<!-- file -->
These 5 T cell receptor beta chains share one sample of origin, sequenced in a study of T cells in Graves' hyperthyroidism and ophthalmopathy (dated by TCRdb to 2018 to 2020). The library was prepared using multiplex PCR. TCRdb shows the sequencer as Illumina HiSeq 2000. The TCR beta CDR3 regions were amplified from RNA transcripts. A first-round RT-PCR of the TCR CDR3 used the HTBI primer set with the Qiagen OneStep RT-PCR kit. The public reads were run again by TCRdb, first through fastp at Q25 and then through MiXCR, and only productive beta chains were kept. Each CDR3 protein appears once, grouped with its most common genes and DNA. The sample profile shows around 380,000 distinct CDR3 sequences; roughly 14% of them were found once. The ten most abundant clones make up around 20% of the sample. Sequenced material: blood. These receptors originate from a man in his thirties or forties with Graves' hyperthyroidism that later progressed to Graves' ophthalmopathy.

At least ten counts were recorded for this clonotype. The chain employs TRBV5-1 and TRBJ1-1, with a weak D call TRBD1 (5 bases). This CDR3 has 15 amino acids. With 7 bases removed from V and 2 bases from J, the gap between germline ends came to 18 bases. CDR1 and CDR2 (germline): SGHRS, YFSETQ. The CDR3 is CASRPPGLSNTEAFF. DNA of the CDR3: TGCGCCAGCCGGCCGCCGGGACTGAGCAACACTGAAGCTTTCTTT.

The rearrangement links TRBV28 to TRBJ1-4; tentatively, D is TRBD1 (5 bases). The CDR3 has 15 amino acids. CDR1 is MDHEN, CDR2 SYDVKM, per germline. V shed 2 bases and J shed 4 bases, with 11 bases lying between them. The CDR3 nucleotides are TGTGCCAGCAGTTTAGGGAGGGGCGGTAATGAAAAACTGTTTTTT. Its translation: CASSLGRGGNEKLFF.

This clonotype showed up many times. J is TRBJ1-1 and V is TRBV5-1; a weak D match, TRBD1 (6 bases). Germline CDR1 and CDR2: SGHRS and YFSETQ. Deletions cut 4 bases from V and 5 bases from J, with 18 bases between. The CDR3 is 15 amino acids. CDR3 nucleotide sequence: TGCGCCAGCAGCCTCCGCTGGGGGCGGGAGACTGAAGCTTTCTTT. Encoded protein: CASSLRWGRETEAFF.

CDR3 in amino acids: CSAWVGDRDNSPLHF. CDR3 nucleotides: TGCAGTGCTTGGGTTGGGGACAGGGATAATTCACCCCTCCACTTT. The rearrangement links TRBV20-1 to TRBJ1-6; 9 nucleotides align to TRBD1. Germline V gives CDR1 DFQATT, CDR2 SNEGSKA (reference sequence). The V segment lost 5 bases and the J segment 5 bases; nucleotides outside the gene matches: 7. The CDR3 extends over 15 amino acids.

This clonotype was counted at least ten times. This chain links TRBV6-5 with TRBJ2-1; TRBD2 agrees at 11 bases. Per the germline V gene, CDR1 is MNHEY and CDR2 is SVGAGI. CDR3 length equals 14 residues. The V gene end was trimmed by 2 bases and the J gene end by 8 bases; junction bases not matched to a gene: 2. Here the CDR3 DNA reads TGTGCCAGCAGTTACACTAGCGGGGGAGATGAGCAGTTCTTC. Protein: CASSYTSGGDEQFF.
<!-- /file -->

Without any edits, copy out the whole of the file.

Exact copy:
These 5 T cell receptor beta chains share one sample of origin, sequenced in a study of T cells in Graves' hyperthyroidism and ophthalmopathy (dated by TCRdb to 2018 to 2020). The library was prepared using multiplex PCR. TCRdb shows the sequencer as Illumina HiSeq 2000. The TCR beta CDR3 regions were amplified from RNA transcripts. A first-round RT-PCR of the TCR CDR3 used the HTBI primer set with the Qiagen OneStep RT-PCR kit. The public reads were run again by TCRdb, first through fastp at Q25 and then through MiXCR, and only productive beta chains were kept. Each CDR3 protein appears once, grouped with its most common genes and DNA. The sample profile shows around 380,000 distinct CDR3 sequences; roughly 14% of them were found once. The ten most abundant clones make up around 20% of the sample. Sequenced material: blood. These receptors originate from a man in his thirties or forties with Graves' hyperthyroidism that later progressed to Graves' ophthalmopathy.

At least ten counts were recorded for this clonotype. The chain employs TRBV5-1 and TRBJ1-1, with a weak D call TRBD1 (5 bases). This CDR3 has 15 amino acids. With 7 bases removed from V and 2 bases from J, the gap between germline ends came to 18 bases. CDR1 and CDR2 (germline): SGHRS, YFSETQ. The CDR3 is CASRPPGLSNTEAFF. DNA of the CDR3: TGCGCCAGCCGGCCGCCGGGACTGAGCAACACTGAAGCTTTCTTT.

The rearrangement links TRBV28 to TRBJ1-4; tentatively, D is TRBD1 (5 bases). The CDR3 has 15 amino acids. CDR1 is MDHEN, CDR2 SYDVKM, per germline. V shed 2 bases and J shed 4 bases, with 11 bases lying between them. The CDR3 nucleotides are TGTGCCAGCAGTTTAGGGAGGGGCGGTAATGAAAAACTGTTTTTT. Its translation: CASSLGRGGNEKLFF.

This clonotype showed up many times. J is TRBJ1-1 and V is TRBV5-1; a weak D match, TRBD1 (6 bases). Germline CDR1 and CDR2: SGHRS and YFSETQ. Deletions cut 4 bases from V and 5 bases from J, with 18 bases between. The CDR3 is 15 amino acids. CDR3 nucleotide sequence: TGCGCCAGCAGCCTCCGCTGGGGGCGGGAGACTGAAGCTTTCTTT. Encoded protein: CASSLRWGRETEAFF.

CDR3 in amino acids: CSAWVGDRDNSPLHF. CDR3 nucleotides: TGCAGTGCTTGGGTTGGGGACAGGGATAATTCACCCCTCCACTTT. The rearrangement links TRBV20-1 to TRBJ1-6; 9 nucleotides align to TRBD1. Germline V gives CDR1 DFQATT, CDR2 SNEGSKA (reference sequence). The V segment lost 5 bases and the J segment 5 bases; nucleotides outside the gene matches: 7. The CDR3 extends over 15 amino acids.

This clonotype was counted at least ten times. This chain links TRBV6-5 with TRBJ2-1; TRBD2 agrees at 11 bases. Per the germline V gene, CDR1 is MNHEY and CDR2 is SVGAGI. CDR3 length equals 14 residues. The V gene end was trimmed by 2 bases and the J gene end by 8 bases; junction bases not matched to a gene: 2. Here the CDR3 DNA reads TGTGCCAGCAGTTACACTAGCGGGGGAGATGAGCAGTTCTTC. Protein: CASSYTSGGDEQFF.